On the 29th of April students occupied the Kambri lawns with tents demanding the University to “disclose and divest” from all ties with Israel, against its recent siege in Gaza. The students have posed five key demands to the ANU, asking the University to cut its ties to military corporations such as Northrop Grumman, Lockheed Martin and BAE systems. This week, the 2024 ANUSA AGM saw the encampment protestors battle for its legitimacy as a “peaceful protest”. 

The ANUSA Annual General Meeting (AGM) is held once a year. As opposed to Student Representative Councils (SRCs), where only elected representatives of ANUSA can vote, all ANU students are allowed to move and subsequently vote for motions at the AGM and other ANUSA general meetings. This year’s AGM was held on two separate zoom calls, with approximately 570 students present between both calls. 

For a more detailed overview of the meeting, including speeches, Woroni’s live coverage of the meeting can be found here

There were three motions at this year’s AGM which were crucial to the Kambri encampment. 

The first motion, Motion 5.2, called on the Union to endorse the Jewish Council of Australia’s (JCA) statement on student encampments. The statement maintains that the, “Council strongly rejects the claims that these [university encampments] are a threat to Jewish students and staff.”

Motion 5.2 was moved by Palestinian and “anti-Zionist” Jewish students, and called on  ANUSA to “stand in solidarity with student encampments for Palestinians across the world”, and to “support the rights of students to protest peacefully”. The motion also called on the Union to reaffirm its “condemnation of all forms of discrimination including anti-Semitism and islamophobia.” Lastly, the motion called on the Union to “reaffirm that Jewish students have a right to participate in universities free from discrimination or antisemitism.”

Movers and speakers for the motion explained that the encampment constitutes a “legitimate” form of political action against the ANU’s military partnerships and ties to Israel, which “funds the Palestinian genocide.” Jewish speakers for the motion explained that as anti-zionist Jewish students they have always felt accepted at the encampment. Students maintained that the purpose of the encampment was to “stand against the genocide of Palestinians”, which they argued the ANU was complicit in “through its ties to Israel.” . 

Speakers against the motion argued that while they believed the encampment had the right to peacefully protest, this was undermined by was chants like, “From the river to the sea, Palestine will be free”, calls for “intifada” and comments made by members of the encampment on ABC Radio last Tuesday. 

However, speakers for the motion contended that “From the river to the sea” called for the liberation of “all peoples between the Jordan river to the Mediterranean Sea, including the liberation of Palestinians.” 

The Arabic word Intifada means “shaking off”. However, in the context of Israeli-Palestinian relations, the term relates to Palestinian civil uprisings against Israel, specifically those in the late 1980s and the early 2000s. The first is widely accepted to be non-violent Palestinian civil disobedience, but the second included violent protests that resulted in Israeli deaths.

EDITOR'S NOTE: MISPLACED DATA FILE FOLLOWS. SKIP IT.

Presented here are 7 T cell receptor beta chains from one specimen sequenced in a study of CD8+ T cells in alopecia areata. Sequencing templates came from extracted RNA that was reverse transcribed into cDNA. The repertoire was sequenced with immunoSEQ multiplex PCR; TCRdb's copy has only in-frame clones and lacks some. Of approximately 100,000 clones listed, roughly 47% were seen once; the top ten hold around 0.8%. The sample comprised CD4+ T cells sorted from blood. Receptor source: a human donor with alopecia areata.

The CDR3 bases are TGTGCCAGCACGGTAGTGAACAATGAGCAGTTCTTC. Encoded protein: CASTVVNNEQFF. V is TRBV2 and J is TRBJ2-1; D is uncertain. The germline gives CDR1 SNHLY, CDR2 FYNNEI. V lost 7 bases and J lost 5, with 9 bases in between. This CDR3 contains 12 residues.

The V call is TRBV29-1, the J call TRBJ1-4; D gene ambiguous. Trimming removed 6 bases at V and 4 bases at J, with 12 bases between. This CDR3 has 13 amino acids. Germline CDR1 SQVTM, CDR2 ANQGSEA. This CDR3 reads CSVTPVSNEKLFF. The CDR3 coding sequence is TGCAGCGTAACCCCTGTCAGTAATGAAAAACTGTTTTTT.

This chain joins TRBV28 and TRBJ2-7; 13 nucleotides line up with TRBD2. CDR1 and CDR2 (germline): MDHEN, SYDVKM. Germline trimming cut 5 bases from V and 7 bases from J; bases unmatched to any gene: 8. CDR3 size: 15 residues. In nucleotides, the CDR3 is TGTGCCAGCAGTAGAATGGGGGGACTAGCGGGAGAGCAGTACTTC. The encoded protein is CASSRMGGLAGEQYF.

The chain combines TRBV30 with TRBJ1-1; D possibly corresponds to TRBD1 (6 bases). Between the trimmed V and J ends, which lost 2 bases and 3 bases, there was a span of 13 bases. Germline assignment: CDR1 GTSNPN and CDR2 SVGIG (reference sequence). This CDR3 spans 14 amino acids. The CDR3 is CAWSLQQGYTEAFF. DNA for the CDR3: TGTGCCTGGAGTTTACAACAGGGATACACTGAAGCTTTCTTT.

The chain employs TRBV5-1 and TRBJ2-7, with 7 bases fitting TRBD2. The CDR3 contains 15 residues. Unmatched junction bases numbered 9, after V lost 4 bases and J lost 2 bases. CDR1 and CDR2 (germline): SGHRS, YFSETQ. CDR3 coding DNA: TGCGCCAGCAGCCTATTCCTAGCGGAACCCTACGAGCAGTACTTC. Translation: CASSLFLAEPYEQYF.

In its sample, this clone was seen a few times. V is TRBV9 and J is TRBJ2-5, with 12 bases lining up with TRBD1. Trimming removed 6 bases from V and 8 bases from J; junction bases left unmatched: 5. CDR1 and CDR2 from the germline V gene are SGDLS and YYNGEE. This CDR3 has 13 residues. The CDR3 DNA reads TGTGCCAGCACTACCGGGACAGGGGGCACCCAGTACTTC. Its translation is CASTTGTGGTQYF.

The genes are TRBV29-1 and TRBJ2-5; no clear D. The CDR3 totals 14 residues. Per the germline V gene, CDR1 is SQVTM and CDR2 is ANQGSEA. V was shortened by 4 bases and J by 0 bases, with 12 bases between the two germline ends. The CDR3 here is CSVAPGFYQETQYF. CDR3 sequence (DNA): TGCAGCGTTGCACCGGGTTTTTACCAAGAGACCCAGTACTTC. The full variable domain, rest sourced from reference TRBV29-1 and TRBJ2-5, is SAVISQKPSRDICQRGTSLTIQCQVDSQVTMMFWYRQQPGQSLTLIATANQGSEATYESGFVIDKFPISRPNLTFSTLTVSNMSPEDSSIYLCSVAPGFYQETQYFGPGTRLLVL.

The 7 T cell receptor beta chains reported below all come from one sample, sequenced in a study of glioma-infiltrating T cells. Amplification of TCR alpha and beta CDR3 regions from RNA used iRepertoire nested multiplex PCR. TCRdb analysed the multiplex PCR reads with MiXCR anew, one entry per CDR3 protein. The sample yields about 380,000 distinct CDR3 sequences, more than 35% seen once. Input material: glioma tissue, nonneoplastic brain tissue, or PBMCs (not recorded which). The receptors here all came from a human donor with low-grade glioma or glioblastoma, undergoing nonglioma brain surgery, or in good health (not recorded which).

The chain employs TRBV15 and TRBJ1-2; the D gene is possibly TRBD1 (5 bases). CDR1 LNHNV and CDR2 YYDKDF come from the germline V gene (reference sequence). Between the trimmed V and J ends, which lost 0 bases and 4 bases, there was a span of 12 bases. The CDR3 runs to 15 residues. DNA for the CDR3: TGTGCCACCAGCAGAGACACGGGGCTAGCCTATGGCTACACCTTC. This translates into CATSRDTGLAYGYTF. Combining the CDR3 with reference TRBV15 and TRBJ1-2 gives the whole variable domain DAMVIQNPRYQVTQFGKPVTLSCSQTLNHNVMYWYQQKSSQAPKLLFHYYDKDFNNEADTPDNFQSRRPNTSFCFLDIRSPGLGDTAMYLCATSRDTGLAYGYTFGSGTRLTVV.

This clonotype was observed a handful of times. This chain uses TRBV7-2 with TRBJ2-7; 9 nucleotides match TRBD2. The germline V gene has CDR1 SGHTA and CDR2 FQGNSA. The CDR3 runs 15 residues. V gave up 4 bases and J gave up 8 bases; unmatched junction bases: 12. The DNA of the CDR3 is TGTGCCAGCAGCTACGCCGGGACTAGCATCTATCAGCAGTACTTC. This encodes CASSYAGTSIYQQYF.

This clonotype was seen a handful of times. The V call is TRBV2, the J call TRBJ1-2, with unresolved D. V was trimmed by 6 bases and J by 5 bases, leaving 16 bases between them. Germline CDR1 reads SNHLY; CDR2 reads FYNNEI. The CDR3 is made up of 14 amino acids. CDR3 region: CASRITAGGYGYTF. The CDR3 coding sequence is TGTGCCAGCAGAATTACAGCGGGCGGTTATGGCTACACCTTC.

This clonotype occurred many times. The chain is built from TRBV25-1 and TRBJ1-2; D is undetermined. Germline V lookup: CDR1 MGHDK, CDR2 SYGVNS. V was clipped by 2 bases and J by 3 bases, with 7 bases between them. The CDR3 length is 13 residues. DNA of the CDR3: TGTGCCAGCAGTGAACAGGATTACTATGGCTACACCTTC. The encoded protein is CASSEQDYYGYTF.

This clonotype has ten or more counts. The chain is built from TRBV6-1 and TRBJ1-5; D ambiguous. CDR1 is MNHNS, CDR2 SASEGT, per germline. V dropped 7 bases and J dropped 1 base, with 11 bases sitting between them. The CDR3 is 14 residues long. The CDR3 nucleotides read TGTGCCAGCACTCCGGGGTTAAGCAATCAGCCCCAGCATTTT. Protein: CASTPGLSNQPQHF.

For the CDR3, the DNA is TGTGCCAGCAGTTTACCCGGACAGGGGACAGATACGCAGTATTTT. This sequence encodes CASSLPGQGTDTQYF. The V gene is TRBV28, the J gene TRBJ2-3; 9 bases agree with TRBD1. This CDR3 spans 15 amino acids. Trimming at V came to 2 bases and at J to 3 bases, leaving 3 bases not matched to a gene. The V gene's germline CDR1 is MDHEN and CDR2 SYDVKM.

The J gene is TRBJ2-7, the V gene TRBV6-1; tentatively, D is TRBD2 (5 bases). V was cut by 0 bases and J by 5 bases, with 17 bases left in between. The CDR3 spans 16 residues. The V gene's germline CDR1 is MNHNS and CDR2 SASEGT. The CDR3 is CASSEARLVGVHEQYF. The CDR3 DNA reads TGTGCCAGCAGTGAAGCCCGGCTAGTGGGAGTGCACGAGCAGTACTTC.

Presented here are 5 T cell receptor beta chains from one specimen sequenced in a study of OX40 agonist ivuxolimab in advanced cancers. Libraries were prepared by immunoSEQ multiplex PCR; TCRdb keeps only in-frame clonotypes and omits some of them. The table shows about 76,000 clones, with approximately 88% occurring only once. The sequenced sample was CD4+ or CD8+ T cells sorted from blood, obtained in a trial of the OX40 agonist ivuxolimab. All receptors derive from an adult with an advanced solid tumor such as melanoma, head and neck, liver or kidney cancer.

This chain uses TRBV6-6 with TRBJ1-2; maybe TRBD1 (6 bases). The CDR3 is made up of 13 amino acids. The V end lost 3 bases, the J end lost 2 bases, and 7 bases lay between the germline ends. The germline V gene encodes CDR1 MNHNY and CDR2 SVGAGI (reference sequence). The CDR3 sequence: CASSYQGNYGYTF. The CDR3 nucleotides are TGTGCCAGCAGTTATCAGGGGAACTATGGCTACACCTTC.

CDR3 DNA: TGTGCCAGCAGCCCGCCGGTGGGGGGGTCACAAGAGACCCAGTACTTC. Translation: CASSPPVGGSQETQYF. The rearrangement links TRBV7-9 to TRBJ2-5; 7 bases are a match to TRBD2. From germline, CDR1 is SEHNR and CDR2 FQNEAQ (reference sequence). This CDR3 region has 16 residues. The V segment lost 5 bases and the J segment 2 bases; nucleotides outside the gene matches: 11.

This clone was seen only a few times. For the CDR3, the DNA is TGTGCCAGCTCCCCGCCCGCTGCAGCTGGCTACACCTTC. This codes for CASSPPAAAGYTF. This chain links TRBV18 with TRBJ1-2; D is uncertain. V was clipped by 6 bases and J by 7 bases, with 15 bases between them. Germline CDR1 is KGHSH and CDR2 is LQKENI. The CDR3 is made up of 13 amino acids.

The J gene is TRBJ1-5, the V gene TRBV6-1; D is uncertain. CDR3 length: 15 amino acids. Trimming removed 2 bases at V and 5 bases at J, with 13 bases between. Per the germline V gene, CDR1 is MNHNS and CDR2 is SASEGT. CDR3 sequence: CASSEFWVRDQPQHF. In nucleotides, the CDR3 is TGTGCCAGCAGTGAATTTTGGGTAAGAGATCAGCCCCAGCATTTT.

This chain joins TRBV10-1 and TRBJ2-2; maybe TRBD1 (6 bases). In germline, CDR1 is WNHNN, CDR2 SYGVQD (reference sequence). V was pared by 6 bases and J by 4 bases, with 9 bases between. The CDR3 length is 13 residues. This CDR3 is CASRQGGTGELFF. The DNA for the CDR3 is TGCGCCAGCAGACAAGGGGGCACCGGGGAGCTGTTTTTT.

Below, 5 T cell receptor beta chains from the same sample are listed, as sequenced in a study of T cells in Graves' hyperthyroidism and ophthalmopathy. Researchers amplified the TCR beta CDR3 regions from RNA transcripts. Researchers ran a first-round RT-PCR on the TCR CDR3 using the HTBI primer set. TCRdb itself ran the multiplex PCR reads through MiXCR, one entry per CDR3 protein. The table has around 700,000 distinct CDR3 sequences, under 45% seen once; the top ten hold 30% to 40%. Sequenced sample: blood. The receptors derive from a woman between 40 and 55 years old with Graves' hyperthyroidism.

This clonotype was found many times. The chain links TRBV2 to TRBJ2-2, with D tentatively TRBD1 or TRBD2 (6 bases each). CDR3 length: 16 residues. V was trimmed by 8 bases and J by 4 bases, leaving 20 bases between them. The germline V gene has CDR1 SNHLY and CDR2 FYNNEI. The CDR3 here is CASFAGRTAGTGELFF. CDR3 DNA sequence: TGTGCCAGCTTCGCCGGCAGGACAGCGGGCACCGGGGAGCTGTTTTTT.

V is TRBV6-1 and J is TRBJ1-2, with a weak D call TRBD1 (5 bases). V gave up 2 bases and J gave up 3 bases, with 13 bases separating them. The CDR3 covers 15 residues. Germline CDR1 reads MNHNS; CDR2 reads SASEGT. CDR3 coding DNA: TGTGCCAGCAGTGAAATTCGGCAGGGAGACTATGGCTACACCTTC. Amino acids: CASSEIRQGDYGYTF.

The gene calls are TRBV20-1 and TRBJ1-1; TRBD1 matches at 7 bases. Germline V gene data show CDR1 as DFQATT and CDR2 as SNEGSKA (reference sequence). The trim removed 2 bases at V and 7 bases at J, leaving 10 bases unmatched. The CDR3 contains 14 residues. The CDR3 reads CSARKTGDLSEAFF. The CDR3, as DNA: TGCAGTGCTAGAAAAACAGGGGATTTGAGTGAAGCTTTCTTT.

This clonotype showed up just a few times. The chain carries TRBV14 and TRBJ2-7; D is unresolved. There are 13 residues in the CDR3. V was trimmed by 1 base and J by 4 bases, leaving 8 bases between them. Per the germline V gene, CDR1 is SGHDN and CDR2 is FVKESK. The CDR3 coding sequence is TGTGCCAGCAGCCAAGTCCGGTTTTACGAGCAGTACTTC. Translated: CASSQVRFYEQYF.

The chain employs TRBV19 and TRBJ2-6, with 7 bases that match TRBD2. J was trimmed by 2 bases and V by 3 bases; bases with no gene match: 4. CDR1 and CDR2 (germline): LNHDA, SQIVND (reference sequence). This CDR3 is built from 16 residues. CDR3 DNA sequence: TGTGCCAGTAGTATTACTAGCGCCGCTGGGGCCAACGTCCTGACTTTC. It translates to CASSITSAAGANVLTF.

Pro-Palestinian activists have defended the term to signify resistance against the Israeli regime, however, many groups such as the Zionist Federation of Australia consider the term to mean the dismantling of the Israeli state or violence against Jewish people. 

Earlier this week, it was reported that University of Sydney Vice-Chancellor Mark Scott and the University of Adelaide Vice-Chancellor Peter Høj, among other Group of Eight universities, sought legal advice from the Attorney General on the use of the word in the context of student protests. Attorney General Mark Dreyfus refused to provide legal advice and instead referenced the Racial Discrimination Act 1975 (Cth), which states that, “it a civil offence to do a public act that is reasonably likely to offend, insult, humiliate or intimidate people because of their race colour or national or ethnic origins.”

Speakers for motion 5.2 argued that “Intifada” chants at the protests referred to a “range of uprisings”, and maintained that the encampment showed no signs of violence.

Motion 5.2 passed as the first motion of the meeting. While the interpretation of this motion into ANUSA’s actions is yet to publicly manifest, the motion commits the Union to stand in solidarity with student encampments globally and consider the encampments, as according to the Jewish Council of Australia, as acts which are not a threat to Jewish students and staff.

Counter-protestors at the Wednesday rally.

Motion 5.3 was put forward by representatives from the Australian Union of Jewish Students (AUJS). 

Motion 5.3, Jewish students have a right to belong to the ANU community, argued that actions from protestors at the encampment, where “anti-semitism is encouraged”, have “led to a rise in anti-semitism at the university.” The motion details that chants such as “from the river to the sea” are “inherently problematic” and that “there is one solution, Intifada revolution” echoes policies of the “Nazi regime”.